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Zoom Today in history: February 19, 1942 - President Roosevelt signs Executive Order 9066, leading to the incarceration of almost 120,000 Japanese Americans in concentration camps during World War II. 
The war-time measures applied to Japanese Americans in a sweeping way, uprooting entire communities particularly on the West Coast. Afterward, Japanese Americans fought a legal battle against the concentration camps all the way to the U.S. Supreme Court. The original Supreme Court decision which upheld the camps in the interests of ‘national security’ was later vacated (overturned on a technicality), but the Supreme Court never ruled that the camps were unconstitutional. After a decades-long battle, in 1988 the U.S. government was forced to formally apologize for the internment, admitting that government actions were based on “race prejudice, war hysteria, and a failure of political leadership.” The U.S. government eventually disbursed more than $1.6 billion in reparations to Japanese Americans who had been interned and their descendents. 
Today Japanese American organizations on the West Coast organize an annual Day of Remembrance to mark this date and to continue to raise consciousness so that such attacks on civil liberties never happen again to Japanese Americans or oppressed groups. See Fight Back News coverage of last year’s Day of Remembrance here.
(image: sign ordering Japanese Americans to concentration camps)
Via Freedom Road Socialist Organization (Fight Back!)

Today in history: February 19, 1942 - President Roosevelt signs Executive Order 9066, leading to the incarceration of almost 120,000 Japanese Americans in concentration camps during World War II.

The war-time measures applied to Japanese Americans in a sweeping way, uprooting entire communities particularly on the West Coast. Afterward, Japanese Americans fought a legal battle against the concentration camps all the way to the U.S. Supreme Court. The original Supreme Court decision which upheld the camps in the interests of ‘national security’ was later vacated (overturned on a technicality), but the Supreme Court never ruled that the camps were unconstitutional. After a decades-long battle, in 1988 the U.S. government was forced to formally apologize for the internment, admitting that government actions were based on “race prejudice, war hysteria, and a failure of political leadership.” The U.S. government eventually disbursed more than $1.6 billion in reparations to Japanese Americans who had been interned and their descendents.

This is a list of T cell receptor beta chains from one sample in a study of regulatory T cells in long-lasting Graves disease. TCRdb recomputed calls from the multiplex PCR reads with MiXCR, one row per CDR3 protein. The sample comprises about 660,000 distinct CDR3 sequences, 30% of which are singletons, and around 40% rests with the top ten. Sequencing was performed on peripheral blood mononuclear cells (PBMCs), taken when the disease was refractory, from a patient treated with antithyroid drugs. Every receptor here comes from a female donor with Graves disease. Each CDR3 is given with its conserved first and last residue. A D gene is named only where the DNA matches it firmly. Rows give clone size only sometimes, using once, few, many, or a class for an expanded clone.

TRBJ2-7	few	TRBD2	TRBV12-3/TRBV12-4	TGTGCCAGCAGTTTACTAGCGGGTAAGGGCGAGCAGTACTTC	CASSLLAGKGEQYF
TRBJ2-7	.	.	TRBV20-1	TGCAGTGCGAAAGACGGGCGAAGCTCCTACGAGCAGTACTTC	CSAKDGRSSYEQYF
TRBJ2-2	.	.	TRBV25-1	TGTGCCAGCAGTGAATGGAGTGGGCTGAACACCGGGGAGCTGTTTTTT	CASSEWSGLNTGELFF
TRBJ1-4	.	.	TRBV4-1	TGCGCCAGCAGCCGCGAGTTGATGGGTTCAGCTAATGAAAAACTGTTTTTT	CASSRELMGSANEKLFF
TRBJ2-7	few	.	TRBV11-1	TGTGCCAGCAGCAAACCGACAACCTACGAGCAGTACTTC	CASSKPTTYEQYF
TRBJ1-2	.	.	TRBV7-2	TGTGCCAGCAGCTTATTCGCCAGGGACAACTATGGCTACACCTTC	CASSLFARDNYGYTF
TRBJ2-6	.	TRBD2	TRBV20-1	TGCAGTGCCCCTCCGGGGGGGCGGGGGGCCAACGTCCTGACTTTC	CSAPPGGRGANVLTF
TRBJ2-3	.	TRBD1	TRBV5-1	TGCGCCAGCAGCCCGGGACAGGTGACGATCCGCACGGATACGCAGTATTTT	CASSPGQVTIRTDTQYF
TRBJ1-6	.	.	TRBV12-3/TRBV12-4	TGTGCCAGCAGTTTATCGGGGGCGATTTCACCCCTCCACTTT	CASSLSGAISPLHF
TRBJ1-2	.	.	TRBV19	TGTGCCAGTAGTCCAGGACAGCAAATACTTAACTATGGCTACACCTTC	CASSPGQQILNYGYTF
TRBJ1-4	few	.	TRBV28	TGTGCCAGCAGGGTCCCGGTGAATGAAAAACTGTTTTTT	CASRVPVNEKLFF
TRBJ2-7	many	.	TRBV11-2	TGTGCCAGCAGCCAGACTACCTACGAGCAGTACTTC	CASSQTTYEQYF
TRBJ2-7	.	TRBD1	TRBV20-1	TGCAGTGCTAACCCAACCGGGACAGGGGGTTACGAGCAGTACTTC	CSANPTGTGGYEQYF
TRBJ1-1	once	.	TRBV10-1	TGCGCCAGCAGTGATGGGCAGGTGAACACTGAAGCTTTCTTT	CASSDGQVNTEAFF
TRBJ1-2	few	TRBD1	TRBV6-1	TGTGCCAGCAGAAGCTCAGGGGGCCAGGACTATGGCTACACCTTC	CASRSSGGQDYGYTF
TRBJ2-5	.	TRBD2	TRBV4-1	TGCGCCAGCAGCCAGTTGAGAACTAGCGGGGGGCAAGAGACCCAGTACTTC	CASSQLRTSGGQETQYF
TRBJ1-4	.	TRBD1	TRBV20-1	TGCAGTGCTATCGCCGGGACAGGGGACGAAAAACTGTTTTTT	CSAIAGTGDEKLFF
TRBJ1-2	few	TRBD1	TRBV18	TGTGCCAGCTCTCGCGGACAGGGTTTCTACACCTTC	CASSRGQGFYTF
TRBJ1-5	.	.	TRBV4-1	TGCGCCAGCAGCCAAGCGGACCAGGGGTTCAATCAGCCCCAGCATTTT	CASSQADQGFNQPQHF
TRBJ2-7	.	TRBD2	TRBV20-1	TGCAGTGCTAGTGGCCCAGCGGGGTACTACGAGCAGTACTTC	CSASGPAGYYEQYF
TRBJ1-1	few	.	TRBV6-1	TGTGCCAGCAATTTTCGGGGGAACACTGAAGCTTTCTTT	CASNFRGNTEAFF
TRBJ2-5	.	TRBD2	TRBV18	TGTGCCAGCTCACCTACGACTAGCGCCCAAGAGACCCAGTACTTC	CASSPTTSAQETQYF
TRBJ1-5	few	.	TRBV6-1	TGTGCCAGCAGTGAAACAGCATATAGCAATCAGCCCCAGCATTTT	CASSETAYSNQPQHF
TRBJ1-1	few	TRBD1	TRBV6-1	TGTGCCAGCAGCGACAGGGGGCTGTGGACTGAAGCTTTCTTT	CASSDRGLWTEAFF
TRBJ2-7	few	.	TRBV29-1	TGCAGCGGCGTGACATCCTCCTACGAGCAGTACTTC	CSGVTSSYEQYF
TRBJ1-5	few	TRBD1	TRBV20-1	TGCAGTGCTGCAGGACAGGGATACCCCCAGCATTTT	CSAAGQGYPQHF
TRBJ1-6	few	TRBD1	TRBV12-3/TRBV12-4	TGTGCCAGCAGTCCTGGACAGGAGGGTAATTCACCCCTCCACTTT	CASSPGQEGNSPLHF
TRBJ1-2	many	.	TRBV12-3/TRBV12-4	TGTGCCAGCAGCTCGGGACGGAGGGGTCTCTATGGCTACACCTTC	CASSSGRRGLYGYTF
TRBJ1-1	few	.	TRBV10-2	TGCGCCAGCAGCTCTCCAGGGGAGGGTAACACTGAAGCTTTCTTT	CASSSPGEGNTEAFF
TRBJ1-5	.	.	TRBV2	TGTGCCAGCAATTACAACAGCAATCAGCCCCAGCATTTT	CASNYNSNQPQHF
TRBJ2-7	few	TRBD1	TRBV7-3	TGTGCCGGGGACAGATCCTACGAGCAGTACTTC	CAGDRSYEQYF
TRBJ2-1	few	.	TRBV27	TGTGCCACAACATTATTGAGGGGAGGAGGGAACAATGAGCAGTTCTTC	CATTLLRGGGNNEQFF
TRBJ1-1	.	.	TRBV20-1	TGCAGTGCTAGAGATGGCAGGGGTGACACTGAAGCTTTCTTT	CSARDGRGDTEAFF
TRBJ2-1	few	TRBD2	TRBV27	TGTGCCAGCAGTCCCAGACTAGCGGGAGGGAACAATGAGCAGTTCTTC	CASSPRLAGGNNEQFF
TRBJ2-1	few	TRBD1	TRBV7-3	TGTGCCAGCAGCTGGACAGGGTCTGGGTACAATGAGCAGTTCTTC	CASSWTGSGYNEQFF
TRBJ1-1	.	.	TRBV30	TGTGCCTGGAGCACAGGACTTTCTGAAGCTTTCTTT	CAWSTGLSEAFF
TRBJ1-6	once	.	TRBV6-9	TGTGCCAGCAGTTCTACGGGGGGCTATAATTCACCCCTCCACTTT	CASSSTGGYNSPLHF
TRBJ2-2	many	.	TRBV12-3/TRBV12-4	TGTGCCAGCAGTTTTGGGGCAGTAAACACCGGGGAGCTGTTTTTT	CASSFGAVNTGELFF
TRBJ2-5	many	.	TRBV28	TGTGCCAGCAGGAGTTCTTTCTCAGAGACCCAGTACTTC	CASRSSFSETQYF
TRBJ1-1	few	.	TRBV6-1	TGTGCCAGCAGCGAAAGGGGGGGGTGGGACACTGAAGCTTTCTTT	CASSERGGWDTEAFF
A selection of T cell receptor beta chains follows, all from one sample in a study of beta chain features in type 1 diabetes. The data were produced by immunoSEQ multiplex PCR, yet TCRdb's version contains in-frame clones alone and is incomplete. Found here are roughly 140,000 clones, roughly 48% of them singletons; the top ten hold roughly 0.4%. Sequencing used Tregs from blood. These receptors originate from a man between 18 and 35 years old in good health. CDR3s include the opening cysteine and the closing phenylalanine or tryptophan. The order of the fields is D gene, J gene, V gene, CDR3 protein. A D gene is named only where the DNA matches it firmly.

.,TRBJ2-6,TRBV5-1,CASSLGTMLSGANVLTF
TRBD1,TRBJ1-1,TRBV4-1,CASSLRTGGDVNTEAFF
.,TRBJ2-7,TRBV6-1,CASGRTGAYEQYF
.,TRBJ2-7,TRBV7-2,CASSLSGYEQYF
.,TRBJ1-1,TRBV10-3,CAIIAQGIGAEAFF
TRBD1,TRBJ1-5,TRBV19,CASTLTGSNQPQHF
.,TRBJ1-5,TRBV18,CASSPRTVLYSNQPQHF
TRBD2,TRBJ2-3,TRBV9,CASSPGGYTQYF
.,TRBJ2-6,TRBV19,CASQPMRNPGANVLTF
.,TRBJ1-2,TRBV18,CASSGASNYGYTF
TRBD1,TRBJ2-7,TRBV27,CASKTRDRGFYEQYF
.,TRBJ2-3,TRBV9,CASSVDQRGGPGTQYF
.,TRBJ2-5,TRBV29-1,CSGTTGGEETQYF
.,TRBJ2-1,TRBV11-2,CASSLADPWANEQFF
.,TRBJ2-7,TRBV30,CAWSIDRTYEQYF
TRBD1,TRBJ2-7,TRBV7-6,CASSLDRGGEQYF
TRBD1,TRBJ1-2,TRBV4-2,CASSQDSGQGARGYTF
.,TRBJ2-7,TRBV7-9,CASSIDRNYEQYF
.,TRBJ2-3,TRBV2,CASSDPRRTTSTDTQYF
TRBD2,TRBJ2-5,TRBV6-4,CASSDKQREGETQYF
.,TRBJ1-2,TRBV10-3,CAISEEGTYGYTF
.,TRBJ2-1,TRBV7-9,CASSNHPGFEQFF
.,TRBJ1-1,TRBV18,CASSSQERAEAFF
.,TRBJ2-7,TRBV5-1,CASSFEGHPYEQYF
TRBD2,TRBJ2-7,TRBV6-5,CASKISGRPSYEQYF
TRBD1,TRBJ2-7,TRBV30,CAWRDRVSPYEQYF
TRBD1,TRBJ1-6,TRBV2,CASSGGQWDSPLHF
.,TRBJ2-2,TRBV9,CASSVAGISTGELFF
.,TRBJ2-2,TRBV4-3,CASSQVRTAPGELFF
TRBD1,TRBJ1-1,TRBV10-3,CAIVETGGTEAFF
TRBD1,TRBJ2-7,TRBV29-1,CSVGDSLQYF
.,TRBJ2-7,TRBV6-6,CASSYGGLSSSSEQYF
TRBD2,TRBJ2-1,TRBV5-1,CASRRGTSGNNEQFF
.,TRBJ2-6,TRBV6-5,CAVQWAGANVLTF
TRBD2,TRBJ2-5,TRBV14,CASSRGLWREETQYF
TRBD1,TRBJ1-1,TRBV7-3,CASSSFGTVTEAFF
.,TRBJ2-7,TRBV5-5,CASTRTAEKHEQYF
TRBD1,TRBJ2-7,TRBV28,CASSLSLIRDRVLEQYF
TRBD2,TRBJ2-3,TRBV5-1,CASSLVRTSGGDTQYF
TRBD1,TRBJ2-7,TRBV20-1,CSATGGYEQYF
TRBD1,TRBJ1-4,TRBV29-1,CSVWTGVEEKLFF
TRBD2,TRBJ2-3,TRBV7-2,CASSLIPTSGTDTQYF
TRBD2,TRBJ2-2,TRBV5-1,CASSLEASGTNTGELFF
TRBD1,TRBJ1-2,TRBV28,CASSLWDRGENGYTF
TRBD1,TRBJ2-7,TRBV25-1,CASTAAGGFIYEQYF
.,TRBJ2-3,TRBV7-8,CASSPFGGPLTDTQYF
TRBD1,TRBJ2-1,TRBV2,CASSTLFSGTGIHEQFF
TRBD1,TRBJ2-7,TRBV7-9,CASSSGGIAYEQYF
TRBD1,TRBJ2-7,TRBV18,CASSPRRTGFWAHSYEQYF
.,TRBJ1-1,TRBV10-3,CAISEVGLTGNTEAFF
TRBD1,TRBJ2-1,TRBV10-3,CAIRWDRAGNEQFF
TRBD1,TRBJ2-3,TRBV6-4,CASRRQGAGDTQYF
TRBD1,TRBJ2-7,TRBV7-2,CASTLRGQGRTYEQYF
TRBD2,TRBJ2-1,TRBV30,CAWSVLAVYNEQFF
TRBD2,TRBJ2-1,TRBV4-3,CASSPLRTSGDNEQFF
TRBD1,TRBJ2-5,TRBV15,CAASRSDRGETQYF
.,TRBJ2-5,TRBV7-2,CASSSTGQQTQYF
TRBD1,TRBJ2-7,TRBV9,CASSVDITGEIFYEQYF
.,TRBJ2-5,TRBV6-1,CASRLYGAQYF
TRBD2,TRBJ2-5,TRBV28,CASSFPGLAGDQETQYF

Today Japanese American organizations on the West Coast organize an annual Day of Remembrance to mark this date and to continue to raise consciousness so that such attacks on civil liberties never happen again to Japanese Americans or oppressed groups. See Fight Back News coverage of last year’s Day of Remembrance here.

(image: sign ordering Japanese Americans to concentration camps)

Via Freedom Road Socialist Organization (Fight Back!)

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